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Mind games #6: Let the race come to you

Here's a take-off on "If Mohammed won't come to the mountain, the mountain must come to Mohammed."

But with a twist for ultrarunners everywhere.

Roy Heger (at right) is an accomplished 100-mile runner from northern Ohio. He's a savvy character who knows how to make good time at races like Massanutten Mountain in Virginia - for those who enjoy running on sharp rocks for 24 hours or so.

Prior to each year's Mohican 100 mile, we'd have training runs on the course. One of my favorites was the night run, which covered the final 25 miles on what was the old course, mostly country roads under the moonlight.

Roy offered important input, like "let those feet work" which was about have some play inside one's shoes, so that feet can feel the terrain (not swell and bruise as mine have done).

Another epic piece of advice Roy gave me was "let the race come to you."

I have pondered this many times since that run. We sometimes let the clock, the terrain or other competitors get the best of us. We'll push hard to conquer when the timing isn't right. But when using Roy's philosophy, I can take my time, go well within my own pace, and wait to see what the race delivers. I may gain strength along the way, the competitors may slow, or a climate change may play to my advantage.

This master competitor is looking for a finish and anything better than that is a bonus. With a 50K this coming Saturday and a 50 mile two weeks later, there are no lofty goals. On both occasions I'll wait to see what each race delivers.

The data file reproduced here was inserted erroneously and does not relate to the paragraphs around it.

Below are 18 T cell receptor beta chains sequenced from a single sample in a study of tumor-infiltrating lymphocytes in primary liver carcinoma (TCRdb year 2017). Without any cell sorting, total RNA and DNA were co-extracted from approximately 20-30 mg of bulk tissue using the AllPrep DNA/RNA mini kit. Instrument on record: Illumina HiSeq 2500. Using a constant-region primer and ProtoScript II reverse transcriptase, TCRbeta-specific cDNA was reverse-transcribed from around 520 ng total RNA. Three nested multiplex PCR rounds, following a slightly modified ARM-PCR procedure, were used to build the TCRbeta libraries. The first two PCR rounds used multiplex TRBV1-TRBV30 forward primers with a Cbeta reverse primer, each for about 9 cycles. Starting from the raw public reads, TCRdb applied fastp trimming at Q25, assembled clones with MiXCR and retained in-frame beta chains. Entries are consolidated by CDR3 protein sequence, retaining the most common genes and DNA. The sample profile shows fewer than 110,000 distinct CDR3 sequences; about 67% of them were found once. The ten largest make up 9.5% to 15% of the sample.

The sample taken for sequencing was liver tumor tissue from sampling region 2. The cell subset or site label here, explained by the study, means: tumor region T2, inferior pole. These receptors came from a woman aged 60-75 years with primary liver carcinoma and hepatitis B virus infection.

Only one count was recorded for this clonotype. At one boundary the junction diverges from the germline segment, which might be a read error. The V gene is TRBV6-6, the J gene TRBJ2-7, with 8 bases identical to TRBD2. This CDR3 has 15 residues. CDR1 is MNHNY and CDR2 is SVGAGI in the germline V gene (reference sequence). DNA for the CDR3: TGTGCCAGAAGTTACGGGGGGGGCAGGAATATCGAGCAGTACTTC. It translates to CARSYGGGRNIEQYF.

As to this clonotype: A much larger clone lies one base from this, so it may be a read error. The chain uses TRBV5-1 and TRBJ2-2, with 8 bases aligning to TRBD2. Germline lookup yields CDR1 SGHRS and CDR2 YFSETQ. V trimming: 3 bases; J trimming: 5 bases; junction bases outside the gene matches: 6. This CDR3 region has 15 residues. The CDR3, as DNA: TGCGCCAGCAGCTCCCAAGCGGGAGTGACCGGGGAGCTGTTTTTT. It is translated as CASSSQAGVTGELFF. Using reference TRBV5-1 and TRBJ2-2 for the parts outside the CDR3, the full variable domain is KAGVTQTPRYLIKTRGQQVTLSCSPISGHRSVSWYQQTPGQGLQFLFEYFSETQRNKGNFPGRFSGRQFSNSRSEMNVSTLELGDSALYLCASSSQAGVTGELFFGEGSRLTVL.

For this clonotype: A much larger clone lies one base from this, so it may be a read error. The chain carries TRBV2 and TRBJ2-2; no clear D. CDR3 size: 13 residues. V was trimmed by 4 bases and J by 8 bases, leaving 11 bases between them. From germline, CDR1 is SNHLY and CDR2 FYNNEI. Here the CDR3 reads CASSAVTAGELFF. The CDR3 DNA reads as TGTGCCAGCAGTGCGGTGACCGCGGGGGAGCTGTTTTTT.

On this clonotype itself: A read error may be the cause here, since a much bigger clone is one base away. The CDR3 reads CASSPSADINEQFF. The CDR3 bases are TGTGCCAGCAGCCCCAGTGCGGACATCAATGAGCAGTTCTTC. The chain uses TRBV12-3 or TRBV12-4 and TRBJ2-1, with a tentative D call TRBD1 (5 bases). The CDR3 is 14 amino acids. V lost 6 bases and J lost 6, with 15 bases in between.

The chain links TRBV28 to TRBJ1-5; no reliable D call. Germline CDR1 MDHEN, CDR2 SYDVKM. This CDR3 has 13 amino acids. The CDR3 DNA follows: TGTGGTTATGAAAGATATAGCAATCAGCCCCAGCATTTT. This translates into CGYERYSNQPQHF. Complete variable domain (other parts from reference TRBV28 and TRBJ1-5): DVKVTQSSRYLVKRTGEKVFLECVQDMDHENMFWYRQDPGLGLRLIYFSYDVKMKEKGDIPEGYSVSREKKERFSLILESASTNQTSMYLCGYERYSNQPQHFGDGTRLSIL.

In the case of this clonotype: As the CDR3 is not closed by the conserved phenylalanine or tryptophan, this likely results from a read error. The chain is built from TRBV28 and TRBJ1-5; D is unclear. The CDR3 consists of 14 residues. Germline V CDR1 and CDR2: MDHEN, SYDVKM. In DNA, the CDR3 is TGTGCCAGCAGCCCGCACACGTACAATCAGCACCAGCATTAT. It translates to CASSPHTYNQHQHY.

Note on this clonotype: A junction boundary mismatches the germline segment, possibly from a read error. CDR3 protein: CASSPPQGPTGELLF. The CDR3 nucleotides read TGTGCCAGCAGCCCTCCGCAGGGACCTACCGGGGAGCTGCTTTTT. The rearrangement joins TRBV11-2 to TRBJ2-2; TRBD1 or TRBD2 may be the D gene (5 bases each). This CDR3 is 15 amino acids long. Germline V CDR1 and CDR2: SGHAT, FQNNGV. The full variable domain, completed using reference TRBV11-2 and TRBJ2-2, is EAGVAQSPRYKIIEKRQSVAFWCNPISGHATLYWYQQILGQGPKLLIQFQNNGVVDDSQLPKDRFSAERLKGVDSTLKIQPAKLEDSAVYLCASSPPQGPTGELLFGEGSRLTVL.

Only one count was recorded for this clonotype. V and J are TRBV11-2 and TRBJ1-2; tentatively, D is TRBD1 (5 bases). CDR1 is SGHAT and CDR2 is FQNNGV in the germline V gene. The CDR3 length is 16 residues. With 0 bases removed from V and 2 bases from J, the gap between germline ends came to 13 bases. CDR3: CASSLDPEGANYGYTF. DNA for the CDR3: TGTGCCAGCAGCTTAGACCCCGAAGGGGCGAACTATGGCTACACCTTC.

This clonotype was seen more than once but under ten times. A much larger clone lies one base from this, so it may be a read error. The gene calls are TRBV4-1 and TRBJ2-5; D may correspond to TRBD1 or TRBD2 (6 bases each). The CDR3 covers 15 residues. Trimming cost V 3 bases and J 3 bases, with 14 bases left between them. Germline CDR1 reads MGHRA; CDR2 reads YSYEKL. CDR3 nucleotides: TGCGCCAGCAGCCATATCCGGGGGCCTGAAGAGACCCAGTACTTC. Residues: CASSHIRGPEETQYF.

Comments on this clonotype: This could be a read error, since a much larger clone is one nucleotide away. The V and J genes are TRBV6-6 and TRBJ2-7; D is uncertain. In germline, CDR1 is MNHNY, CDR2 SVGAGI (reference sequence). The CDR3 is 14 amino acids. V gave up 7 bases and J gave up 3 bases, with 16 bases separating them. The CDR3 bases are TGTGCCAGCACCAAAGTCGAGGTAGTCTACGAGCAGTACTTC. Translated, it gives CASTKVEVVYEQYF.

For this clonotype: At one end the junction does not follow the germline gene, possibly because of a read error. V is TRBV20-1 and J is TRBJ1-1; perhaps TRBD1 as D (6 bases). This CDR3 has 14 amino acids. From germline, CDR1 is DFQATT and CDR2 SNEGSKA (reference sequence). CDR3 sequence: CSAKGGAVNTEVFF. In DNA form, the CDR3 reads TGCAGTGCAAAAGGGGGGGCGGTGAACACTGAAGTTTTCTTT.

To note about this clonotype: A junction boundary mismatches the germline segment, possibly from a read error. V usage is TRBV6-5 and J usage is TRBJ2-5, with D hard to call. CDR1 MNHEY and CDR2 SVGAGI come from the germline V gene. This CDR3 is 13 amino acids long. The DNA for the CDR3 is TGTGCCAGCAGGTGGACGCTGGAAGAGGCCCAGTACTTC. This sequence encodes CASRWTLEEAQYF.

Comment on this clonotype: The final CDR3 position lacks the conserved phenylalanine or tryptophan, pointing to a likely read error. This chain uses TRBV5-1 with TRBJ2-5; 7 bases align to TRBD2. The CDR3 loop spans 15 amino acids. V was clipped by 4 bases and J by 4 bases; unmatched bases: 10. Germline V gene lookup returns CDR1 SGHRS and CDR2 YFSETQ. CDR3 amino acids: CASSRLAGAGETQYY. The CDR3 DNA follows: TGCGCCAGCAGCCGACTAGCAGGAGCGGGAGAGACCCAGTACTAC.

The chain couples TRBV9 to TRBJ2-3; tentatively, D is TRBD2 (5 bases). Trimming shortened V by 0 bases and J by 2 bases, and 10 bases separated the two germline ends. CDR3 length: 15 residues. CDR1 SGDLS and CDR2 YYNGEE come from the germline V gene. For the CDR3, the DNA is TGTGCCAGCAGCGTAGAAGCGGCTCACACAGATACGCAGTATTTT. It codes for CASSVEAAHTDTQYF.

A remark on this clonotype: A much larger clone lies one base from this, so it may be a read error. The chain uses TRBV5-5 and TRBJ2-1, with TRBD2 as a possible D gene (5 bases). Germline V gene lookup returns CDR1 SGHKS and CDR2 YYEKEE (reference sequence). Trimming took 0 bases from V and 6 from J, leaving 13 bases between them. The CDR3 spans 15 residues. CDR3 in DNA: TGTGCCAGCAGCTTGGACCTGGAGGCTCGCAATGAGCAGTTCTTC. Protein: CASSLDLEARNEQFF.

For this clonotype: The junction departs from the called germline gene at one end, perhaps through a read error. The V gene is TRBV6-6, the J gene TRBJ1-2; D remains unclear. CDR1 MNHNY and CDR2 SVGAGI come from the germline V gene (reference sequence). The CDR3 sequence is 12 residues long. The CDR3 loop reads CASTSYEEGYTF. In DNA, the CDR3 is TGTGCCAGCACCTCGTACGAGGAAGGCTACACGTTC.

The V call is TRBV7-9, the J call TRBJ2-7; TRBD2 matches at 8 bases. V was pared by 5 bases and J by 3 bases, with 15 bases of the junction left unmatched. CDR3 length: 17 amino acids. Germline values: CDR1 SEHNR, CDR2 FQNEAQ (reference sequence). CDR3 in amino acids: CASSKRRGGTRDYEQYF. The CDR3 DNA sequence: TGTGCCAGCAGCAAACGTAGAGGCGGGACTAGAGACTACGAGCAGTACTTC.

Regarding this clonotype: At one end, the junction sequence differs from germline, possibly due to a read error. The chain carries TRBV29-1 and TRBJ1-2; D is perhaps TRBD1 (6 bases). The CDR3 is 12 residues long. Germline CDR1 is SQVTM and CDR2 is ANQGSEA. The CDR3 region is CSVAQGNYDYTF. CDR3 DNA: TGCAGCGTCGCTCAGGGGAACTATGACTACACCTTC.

The race will bring me what it intends to. That will be my gift in this wonderful life of endurance sport.

Comments

  1. sounds just like a different variation of what that UF kid was talking about (a previous post)

    ReplyDelete
  2. In my little bit of experience, letting the race come to you is the best way to run a race.It's hard to let let your competitor's go sometimes.
    Good luck with your races in the next few weeks.

    ReplyDelete
  3. Tom, I know you'll take what your course and body give and bide your time. Plus, those two races are good experiences for you, I remember a couple of years ago at Guana, I whopped up on everybody on that last lap, no one passed me... except you! Now that's taking what the course offers!

    See you Saturday and at the almost full, just a couple of spots left Croom Run.

    ReplyDelete

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